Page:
A few months ago I had the opportunity to participate as an extra in the filming of the pilot for Fox’s Sleepy Hollow in Lincolnton, North Carolina. Since I had a beard I did not play the part of a red or blue coat but instead was a volunteer; essentially a land owner fighting alongside the regimented colonist. The location was a historic site with a dam, the water of which had been used to power a factory near the time of the revolutionary war. Only the cemented floor and parts of the walls remained. This was my first time being an extra and for 14 hours I had a very small glimpse of what it may have been like to fight in the Revolutionary War. Of course this war had a headless Hessian on the side of the British but nevertheless, when you see red coats climbing over the wall, horses running about, and explosive charges detonating all around, there is a since of how savage war can be and how brave the men were who fought for our freedom.
I believe we should have the goal, on occasions such as the 4th of July, of bringing that feeling of awe and pride to our celebrations. For most, the 4th is about fireworks, a day off, and grilling. This is the template we have been sold. However, we have to be purposeful to keep the remembrance of the birth of our nation on this special day. For when the brave men pledged their “lives, fortunes, and sacred honor” they did so with a certain nation in mind. We call the 4th the birthday of our nation, but in truth it was forged upon an anvil of principles, manly principles that we ought to cherish and respect.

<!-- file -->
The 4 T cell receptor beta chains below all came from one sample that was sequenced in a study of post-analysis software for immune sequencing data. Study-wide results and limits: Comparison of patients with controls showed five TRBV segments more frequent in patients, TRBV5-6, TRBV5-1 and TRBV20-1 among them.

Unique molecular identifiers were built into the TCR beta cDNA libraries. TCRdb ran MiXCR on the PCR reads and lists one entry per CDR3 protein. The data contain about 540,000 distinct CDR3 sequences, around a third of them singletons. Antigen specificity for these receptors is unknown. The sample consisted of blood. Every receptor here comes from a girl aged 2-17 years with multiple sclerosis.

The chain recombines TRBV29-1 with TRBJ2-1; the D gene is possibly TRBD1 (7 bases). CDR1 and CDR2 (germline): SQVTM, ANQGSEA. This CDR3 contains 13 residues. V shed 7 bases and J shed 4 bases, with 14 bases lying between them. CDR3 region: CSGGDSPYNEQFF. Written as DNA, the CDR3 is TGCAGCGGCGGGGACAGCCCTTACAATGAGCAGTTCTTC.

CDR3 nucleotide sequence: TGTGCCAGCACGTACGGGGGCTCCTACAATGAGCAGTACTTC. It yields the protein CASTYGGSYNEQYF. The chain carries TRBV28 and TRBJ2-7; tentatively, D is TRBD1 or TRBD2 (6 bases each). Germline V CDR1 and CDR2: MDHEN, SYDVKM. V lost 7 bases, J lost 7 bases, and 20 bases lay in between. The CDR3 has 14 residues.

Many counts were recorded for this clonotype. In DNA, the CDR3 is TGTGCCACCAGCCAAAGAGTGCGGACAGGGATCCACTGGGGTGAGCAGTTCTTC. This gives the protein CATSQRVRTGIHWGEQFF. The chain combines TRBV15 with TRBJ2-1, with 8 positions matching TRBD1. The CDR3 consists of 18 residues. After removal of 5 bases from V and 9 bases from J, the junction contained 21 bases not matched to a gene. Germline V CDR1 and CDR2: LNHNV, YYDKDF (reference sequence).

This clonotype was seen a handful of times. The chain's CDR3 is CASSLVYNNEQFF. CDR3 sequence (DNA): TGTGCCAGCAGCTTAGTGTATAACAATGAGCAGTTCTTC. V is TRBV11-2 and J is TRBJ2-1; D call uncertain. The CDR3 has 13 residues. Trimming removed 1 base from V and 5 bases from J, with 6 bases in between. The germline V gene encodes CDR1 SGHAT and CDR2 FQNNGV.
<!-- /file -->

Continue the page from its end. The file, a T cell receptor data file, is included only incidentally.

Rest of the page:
Here are a few ways you can keep to the meaning of Independence Day while still enjoying the festive activities.
Read a quote or speech from a Founding Father
While it may seem awkward at first, it shows a great deal of respect to offer up a brief quote or section of a speech. This is certainly less awkward if you are hosting, but even if you attend a party, play the man and gather people around to take a moment to be thankful for our nation. If anyone rolls their eyes call them a Redcoat or Lobsterback!
Ask others to read a quote or tell a story from our history
If you have friends that are not lame, ask them to bring a quote or talk about something that makes them proud to be an American.
An alternative to this is to print out quotes, parts of speeches, eulogies, etc., cut them out and place in a bowl or hat and have people draw them out and read it. When everyone is done ask people which they liked the most and why.
Raise Old Glory
You know you have been putting it off for some time. At this point there are a ton of flags in stores. I recommend buying one kit with the flag and another flag to make sure you can replace it when it wears out. Also, don’t go cheap here. A thin flag is just terrible and will wear out. This is a great project for the kids to help with as well. Ask them why our flag is so important, who is credited with its design, and so forth. Impress them with your knowledge of how Old Glory got her name.
Lead the singing of the Star-Spangled Banner
Be sure to print out a few copies. Unfortunately it isn’t a popular these days at it ought to be and most people don’t know all of the verses. If you can’t hold a tune, simply ask someone else if they would be willing to kick it off. Then try to listen to the words and hold back the tears.
Also, head over to Art of Manliness and check out their 10 Fourth of July traditions. The root beer one sounds great.
Have fun and be safe setting off those “crackers” this 4th of July.
God Bless America
– Michael Yarbrough